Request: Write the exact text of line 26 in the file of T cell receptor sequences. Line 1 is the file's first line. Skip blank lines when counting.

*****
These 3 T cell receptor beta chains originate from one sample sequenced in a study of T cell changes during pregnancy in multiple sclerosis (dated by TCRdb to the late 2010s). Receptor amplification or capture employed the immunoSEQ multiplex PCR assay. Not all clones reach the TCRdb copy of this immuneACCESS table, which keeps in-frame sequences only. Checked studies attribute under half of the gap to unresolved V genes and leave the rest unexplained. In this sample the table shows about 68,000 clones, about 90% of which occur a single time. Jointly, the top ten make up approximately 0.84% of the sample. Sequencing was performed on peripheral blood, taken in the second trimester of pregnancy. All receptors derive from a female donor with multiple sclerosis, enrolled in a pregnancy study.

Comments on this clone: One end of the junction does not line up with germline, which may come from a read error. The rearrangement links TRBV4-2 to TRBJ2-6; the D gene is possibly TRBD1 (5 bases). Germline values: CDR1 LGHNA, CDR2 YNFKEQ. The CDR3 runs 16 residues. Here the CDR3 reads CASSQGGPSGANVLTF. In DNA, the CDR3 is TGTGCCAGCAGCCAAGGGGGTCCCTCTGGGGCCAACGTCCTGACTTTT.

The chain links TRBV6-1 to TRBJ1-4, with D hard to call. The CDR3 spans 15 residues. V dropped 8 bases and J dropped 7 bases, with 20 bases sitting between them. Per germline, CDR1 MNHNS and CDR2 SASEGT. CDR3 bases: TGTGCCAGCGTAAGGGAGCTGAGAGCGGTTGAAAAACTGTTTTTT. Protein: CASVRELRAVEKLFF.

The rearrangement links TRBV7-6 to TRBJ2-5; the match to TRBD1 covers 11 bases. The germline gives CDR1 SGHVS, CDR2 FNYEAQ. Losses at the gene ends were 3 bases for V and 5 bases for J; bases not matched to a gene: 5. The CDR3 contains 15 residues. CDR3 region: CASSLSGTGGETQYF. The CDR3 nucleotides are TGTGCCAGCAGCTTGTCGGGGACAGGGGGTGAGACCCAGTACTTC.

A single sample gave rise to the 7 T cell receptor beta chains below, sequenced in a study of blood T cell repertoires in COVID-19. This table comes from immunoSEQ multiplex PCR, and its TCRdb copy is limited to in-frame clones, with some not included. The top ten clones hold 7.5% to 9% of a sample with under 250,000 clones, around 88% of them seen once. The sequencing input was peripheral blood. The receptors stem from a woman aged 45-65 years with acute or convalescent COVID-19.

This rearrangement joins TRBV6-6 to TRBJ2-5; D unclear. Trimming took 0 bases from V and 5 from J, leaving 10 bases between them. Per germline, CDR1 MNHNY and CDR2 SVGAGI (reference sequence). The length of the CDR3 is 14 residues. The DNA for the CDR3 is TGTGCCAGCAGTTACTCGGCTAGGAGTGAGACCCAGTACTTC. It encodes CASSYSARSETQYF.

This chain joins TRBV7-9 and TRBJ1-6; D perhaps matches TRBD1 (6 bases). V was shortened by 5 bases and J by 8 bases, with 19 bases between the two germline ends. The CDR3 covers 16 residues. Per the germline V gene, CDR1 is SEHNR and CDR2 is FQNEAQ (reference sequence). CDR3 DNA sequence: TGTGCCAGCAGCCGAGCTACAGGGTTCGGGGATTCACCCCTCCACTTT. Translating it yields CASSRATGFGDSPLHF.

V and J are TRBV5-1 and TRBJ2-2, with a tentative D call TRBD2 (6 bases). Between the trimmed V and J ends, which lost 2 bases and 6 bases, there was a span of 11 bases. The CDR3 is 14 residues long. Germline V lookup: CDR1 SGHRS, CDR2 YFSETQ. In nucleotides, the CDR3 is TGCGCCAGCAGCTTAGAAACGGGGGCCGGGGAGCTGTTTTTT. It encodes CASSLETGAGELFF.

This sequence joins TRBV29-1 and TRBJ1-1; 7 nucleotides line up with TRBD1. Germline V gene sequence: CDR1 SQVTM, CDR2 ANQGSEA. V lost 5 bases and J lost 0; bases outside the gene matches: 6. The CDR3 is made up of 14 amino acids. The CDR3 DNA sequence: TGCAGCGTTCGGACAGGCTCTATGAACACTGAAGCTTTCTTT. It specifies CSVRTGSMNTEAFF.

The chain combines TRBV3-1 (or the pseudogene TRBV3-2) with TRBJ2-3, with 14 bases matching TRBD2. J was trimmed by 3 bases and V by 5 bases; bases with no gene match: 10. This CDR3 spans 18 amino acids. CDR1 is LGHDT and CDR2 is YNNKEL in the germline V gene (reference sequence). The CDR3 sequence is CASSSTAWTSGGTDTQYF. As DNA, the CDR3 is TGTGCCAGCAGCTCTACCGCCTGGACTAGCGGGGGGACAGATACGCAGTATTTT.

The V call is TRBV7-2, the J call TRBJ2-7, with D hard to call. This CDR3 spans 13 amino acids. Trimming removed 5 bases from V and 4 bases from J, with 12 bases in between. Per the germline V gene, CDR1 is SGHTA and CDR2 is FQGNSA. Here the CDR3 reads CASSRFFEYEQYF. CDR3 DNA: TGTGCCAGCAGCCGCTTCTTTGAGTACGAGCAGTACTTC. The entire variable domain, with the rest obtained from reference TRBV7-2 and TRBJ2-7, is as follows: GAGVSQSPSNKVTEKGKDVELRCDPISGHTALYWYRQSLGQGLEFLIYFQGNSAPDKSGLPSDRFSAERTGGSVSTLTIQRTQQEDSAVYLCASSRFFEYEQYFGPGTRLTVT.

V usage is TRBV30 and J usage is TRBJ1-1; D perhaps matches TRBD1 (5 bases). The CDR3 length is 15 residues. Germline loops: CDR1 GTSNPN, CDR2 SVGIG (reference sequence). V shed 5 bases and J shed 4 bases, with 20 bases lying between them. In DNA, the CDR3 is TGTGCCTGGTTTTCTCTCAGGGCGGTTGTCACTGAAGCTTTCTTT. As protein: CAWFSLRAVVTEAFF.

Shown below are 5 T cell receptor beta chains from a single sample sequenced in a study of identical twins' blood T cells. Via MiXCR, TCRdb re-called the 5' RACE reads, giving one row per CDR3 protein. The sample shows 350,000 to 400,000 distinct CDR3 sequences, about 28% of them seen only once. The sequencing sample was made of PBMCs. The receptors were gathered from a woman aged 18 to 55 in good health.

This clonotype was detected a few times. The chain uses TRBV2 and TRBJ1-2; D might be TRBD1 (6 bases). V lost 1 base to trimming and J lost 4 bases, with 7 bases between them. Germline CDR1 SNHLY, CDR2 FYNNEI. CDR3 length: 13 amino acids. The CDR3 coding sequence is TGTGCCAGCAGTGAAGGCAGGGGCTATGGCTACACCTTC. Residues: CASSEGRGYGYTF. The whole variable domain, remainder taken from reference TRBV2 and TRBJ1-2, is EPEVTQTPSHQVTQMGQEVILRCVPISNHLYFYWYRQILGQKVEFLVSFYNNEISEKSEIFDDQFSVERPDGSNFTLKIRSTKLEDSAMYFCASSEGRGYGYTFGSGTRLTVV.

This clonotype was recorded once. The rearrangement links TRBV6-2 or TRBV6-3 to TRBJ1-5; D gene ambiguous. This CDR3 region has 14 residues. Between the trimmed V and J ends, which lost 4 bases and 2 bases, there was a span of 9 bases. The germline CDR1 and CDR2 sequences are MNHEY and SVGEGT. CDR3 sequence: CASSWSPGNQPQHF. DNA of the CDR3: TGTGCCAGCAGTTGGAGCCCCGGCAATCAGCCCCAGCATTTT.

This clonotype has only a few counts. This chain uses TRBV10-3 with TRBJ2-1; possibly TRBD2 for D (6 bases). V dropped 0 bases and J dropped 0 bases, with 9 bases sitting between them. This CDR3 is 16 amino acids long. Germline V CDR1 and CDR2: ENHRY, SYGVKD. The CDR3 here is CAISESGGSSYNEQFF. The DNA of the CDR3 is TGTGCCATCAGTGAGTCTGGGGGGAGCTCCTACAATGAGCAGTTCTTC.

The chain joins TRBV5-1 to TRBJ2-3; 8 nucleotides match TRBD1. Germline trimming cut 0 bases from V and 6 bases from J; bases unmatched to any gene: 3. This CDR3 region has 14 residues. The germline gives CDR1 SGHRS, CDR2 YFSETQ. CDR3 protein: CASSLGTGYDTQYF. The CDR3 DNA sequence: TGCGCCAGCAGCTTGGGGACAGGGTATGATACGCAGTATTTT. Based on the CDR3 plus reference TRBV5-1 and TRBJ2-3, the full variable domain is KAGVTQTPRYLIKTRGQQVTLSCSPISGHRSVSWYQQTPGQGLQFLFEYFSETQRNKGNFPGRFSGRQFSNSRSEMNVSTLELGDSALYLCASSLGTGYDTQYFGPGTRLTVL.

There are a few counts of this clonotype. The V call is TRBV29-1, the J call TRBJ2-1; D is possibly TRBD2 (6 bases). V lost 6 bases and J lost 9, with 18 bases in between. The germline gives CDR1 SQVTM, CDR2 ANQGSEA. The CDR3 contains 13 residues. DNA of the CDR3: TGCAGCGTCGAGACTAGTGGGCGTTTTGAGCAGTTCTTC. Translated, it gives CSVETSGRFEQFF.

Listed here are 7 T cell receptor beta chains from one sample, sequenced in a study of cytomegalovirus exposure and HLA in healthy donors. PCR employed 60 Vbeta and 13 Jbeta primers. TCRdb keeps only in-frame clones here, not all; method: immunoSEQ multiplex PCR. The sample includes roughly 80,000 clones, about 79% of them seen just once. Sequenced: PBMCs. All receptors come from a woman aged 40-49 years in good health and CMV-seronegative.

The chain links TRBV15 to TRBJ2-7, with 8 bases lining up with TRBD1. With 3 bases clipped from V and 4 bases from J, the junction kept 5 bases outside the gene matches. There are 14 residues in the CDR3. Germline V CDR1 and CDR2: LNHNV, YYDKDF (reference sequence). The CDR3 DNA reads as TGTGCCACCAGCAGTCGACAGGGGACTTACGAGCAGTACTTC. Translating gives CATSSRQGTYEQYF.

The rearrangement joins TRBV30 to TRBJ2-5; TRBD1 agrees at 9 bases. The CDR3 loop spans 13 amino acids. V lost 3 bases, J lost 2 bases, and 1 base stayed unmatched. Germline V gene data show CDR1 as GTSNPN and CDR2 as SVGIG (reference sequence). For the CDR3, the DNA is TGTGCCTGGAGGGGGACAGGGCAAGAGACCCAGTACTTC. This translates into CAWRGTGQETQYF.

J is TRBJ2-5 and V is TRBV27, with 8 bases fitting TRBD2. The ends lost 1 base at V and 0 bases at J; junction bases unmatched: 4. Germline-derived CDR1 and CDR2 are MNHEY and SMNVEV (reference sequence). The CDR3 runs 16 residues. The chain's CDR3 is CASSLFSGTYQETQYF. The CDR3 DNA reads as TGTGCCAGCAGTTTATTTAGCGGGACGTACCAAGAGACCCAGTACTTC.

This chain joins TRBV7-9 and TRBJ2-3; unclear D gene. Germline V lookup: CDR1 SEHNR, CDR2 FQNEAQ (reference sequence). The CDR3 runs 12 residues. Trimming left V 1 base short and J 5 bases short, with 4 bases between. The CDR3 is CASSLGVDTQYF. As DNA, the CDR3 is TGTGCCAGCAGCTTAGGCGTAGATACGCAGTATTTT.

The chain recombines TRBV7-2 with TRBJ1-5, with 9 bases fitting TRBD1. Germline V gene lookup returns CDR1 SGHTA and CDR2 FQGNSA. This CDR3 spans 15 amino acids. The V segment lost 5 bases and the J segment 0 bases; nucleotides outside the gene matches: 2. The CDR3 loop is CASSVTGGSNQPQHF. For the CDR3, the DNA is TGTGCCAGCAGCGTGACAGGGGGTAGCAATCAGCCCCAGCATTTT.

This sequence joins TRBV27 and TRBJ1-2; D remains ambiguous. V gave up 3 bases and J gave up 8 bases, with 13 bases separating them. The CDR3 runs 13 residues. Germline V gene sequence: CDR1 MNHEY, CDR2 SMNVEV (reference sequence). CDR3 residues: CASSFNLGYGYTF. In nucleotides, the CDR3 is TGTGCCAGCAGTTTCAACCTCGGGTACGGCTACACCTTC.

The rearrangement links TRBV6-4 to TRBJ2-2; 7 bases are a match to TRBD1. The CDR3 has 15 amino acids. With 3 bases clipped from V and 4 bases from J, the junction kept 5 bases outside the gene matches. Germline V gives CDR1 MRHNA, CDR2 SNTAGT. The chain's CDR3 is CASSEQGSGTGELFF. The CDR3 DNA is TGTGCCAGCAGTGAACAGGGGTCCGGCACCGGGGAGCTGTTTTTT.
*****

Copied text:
The rearrangement links TRBV6-4 to TRBJ2-2; 7 bases are a match to TRBD1. The CDR3 has 15 amino acids. With 3 bases clipped from V and 4 bases from J, the junction kept 5 bases outside the gene matches. Germline V gives CDR1 MRHNA, CDR2 SNTAGT. The chain's CDR3 is CASSEQGSGTGELFF. The CDR3 DNA is TGTGCCAGCAGTGAACAGGGGTCCGGCACCGGGGAGCTGTTTTTT.